The understanding of relationships among customers, products, stores and locations is critical for decision-making in many organizations, and graph technology makes it easy to describe and visualize complex, many-to-many relationships and to model sophisticated customer objects with multi-valued, nested attributes.
Many off-the-shelf graph databases claim to do Facebook and LinkedIn-like relationship management. While suited for uncovering and handling relationships with necessary flexibility, building a Master Graph with consolidated, accurate data for Customer 360 solutions is not optimal either. Maintaining the single source of truth and provisioning it to other operational applications is challenging in pure graph databases.
Challenges for master data management
For the last few years organizations have relied on master data management tools to create a single source of truth for data entities, such as customers, products, organizations and suppliers.
Traditionally, these MDM tools have been built on top of relational databases, which come with their own challenges. Using relational tables is often too rigid and inflexible, making it difficult to support the needs of a dynamic business.
For example, doing the database modeling iteratively becomes tedious. Even small changes in a data model - such as making an organization name a multi-valued attribute - can result in costly data migration projects, or rely on temporary workarounds just to make things work, until the next change is made in the model.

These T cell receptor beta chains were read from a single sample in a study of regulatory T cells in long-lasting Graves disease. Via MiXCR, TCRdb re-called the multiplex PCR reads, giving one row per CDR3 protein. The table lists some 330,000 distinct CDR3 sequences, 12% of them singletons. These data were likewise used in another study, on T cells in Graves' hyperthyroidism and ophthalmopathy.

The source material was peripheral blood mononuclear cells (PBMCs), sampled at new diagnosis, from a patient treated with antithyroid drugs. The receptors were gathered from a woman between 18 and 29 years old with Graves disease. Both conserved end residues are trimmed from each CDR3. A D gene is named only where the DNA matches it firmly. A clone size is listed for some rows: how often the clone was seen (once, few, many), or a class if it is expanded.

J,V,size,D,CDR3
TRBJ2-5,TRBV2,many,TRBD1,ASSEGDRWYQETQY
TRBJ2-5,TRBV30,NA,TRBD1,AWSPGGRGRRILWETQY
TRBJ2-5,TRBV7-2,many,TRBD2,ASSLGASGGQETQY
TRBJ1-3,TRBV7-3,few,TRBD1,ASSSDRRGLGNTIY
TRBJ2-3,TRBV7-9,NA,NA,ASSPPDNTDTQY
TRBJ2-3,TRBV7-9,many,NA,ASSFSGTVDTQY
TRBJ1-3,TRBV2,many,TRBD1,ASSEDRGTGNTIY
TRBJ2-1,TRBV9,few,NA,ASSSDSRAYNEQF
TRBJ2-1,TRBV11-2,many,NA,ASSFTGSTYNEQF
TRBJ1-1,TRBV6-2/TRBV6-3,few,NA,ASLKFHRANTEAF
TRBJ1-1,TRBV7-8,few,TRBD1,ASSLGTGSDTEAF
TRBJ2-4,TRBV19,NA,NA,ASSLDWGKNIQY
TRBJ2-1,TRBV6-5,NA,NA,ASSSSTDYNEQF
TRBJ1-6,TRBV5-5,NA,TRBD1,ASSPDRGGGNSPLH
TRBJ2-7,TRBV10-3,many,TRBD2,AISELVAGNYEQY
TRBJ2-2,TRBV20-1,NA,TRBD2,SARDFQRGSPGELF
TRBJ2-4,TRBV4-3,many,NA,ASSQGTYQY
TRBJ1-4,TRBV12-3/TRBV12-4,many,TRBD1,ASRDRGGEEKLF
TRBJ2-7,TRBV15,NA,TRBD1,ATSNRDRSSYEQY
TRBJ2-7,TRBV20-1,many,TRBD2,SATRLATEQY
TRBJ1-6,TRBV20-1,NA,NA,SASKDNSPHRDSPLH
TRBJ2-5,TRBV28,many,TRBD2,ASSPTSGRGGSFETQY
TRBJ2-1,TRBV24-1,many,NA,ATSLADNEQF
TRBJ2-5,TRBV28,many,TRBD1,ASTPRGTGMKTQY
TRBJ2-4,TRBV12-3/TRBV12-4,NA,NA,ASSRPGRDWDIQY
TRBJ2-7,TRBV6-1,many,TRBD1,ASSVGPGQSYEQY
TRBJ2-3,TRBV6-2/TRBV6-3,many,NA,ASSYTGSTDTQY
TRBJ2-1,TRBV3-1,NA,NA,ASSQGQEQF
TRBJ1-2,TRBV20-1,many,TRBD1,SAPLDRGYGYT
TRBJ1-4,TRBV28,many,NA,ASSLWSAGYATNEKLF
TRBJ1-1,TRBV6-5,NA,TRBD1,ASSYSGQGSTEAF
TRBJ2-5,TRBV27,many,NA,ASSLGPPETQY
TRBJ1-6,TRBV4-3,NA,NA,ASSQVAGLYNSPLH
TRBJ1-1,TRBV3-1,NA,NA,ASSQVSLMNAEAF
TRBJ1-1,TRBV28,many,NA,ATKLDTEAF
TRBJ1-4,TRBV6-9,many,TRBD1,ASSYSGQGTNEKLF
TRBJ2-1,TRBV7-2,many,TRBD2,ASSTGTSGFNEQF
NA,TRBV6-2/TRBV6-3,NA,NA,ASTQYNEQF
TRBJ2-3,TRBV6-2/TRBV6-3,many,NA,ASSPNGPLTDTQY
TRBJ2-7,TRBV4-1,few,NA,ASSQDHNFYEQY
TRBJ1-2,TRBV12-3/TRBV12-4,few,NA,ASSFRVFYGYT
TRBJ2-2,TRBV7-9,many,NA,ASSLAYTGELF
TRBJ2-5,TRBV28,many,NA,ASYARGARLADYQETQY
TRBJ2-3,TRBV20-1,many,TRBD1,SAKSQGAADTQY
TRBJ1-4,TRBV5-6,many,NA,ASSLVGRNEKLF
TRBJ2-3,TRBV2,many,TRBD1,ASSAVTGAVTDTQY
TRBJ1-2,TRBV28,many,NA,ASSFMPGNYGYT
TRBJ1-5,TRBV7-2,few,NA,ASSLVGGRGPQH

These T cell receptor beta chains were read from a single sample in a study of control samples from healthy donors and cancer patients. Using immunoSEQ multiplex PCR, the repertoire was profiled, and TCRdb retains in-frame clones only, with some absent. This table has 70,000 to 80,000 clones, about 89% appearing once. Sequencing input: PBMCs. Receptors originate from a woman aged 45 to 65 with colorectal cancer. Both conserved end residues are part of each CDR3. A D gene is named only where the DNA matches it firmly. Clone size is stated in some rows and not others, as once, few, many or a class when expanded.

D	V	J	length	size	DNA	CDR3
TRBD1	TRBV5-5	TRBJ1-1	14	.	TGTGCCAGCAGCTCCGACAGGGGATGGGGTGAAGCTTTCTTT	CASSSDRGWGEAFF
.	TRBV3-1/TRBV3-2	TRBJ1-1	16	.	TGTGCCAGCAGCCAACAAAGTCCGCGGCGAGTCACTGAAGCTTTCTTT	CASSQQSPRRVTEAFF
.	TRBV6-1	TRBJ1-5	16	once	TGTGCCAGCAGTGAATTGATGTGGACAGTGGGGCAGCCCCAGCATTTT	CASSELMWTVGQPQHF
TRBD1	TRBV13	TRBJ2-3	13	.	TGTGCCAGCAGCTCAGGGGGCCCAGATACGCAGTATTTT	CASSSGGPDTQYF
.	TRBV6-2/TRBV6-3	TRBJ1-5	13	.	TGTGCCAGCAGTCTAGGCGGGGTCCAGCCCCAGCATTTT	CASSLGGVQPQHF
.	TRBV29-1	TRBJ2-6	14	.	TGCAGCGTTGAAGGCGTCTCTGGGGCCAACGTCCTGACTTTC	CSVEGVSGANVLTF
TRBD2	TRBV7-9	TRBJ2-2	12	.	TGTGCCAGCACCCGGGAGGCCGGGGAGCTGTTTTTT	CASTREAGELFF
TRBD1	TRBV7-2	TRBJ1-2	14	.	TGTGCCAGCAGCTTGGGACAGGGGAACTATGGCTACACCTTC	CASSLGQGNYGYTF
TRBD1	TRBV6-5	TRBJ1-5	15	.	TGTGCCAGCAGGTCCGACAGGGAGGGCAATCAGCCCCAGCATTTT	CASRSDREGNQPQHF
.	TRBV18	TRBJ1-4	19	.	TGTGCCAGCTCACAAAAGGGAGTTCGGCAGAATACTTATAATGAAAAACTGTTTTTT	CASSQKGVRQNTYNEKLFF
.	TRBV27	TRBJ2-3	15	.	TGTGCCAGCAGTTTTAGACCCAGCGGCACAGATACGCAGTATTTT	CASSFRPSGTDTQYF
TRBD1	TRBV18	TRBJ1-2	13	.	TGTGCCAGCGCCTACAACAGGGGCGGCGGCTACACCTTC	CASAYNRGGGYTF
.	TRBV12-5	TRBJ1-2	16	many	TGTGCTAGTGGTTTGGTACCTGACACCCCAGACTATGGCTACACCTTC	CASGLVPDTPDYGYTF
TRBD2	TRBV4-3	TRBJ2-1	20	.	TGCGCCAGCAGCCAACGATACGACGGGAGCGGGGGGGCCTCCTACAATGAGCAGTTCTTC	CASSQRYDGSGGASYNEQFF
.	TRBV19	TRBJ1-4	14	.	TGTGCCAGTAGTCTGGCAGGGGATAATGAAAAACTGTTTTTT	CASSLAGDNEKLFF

Another challenge for traditional MDM solutions based on relational databases is the inability to manage the relationships between various data entities, such as people, products, organizations and places. Rigid data models require re-implementation anytime the business or data sources change. Introducing a new relationship in a relational database MDM is quite complicated and resource-intensive.
The power of the hybrid graph
Modern data management platforms with a polyglot approach, built on hybrid columnar-graph datastores, enable organizations to create data-driven Customer 360 applications on a reliable data foundation with a complete understanding of the relationships.
A hybrid graph-columnar storage provides an agile approach, where it is not necessary to worry whether there are one-to-many or many-to-many relationships between data entities while tackling master data reloads. This provides the flexibility to model complex relations without the burden of re-implementation when the business needs change.
The polyglot approach to customer master data also enables you to ingest omnichannel interaction and transactional data. Once you have complete and reliable customer data and an understanding of all relationships, you can use various graph analytics libraries, such as those provided by Apache Spark, to gain some interesting insights about your customers.
Here are some common use cases:
Understand customer preferences